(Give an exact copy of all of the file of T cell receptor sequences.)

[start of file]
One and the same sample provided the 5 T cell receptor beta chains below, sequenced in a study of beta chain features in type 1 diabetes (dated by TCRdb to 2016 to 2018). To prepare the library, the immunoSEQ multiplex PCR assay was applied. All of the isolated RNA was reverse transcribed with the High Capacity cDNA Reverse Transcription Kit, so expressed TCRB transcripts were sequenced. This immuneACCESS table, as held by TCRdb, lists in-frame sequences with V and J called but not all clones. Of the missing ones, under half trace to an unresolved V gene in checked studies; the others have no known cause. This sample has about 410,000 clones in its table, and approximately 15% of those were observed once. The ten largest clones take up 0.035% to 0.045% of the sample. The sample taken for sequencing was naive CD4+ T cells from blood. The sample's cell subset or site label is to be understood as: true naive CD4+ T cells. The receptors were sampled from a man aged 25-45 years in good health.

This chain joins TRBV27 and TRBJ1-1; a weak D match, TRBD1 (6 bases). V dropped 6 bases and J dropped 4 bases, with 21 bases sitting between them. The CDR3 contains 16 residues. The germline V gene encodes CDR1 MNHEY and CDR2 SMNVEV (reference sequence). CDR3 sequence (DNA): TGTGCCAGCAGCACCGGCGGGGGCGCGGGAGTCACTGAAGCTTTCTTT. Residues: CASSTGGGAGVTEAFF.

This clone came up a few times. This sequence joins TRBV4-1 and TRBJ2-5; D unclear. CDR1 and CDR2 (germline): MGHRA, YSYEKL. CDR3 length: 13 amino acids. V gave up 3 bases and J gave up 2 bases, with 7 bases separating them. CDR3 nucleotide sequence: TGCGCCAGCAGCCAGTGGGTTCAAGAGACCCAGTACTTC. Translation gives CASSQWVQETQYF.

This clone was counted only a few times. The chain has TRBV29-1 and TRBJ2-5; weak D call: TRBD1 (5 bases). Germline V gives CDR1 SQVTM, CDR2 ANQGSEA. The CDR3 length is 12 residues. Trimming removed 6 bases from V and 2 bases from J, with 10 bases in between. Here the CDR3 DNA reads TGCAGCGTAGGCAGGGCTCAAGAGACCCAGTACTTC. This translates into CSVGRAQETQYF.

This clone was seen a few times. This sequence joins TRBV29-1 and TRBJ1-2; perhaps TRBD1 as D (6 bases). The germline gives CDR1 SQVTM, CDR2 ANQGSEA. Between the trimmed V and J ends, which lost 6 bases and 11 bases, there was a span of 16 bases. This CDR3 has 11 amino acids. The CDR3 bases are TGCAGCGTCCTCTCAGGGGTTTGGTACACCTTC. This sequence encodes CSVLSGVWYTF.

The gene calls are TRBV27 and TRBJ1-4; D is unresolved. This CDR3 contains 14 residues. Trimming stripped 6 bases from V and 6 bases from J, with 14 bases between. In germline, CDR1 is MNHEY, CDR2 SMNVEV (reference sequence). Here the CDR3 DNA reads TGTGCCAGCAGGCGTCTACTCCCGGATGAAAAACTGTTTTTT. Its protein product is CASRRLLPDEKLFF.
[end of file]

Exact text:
One and the same sample provided the 5 T cell receptor beta chains below, sequenced in a study of beta chain features in type 1 diabetes (dated by TCRdb to 2016 to 2018). To prepare the library, the immunoSEQ multiplex PCR assay was applied. All of the isolated RNA was reverse transcribed with the High Capacity cDNA Reverse Transcription Kit, so expressed TCRB transcripts were sequenced. This immuneACCESS table, as held by TCRdb, lists in-frame sequences with V and J called but not all clones. Of the missing ones, under half trace to an unresolved V gene in checked studies; the others have no known cause. This sample has about 410,000 clones in its table, and approximately 15% of those were observed once. The ten largest clones take up 0.035% to 0.045% of the sample. The sample taken for sequencing was naive CD4+ T cells from blood. The sample's cell subset or site label is to be understood as: true naive CD4+ T cells. The receptors were sampled from a man aged 25-45 years in good health.

This chain joins TRBV27 and TRBJ1-1; a weak D match, TRBD1 (6 bases). V dropped 6 bases and J dropped 4 bases, with 21 bases sitting between them. The CDR3 contains 16 residues. The germline V gene encodes CDR1 MNHEY and CDR2 SMNVEV (reference sequence). CDR3 sequence (DNA): TGTGCCAGCAGCACCGGCGGGGGCGCGGGAGTCACTGAAGCTTTCTTT. Residues: CASSTGGGAGVTEAFF.

This clone came up a few times. This sequence joins TRBV4-1 and TRBJ2-5; D unclear. CDR1 and CDR2 (germline): MGHRA, YSYEKL. CDR3 length: 13 amino acids. V gave up 3 bases and J gave up 2 bases, with 7 bases separating them. CDR3 nucleotide sequence: TGCGCCAGCAGCCAGTGGGTTCAAGAGACCCAGTACTTC. Translation gives CASSQWVQETQYF.

This clone was counted only a few times. The chain has TRBV29-1 and TRBJ2-5; weak D call: TRBD1 (5 bases). Germline V gives CDR1 SQVTM, CDR2 ANQGSEA. The CDR3 length is 12 residues. Trimming removed 6 bases from V and 2 bases from J, with 10 bases in between. Here the CDR3 DNA reads TGCAGCGTAGGCAGGGCTCAAGAGACCCAGTACTTC. This translates into CSVGRAQETQYF.

This clone was seen a few times. This sequence joins TRBV29-1 and TRBJ1-2; perhaps TRBD1 as D (6 bases). The germline gives CDR1 SQVTM, CDR2 ANQGSEA. Between the trimmed V and J ends, which lost 6 bases and 11 bases, there was a span of 16 bases. This CDR3 has 11 amino acids. The CDR3 bases are TGCAGCGTCCTCTCAGGGGTTTGGTACACCTTC. This sequence encodes CSVLSGVWYTF.

The gene calls are TRBV27 and TRBJ1-4; D is unresolved. This CDR3 contains 14 residues. Trimming stripped 6 bases from V and 6 bases from J, with 14 bases between. In germline, CDR1 is MNHEY, CDR2 SMNVEV (reference sequence). Here the CDR3 DNA reads TGTGCCAGCAGGCGTCTACTCCCGGATGAAAAACTGTTTTTT. Its protein product is CASRRLLPDEKLFF.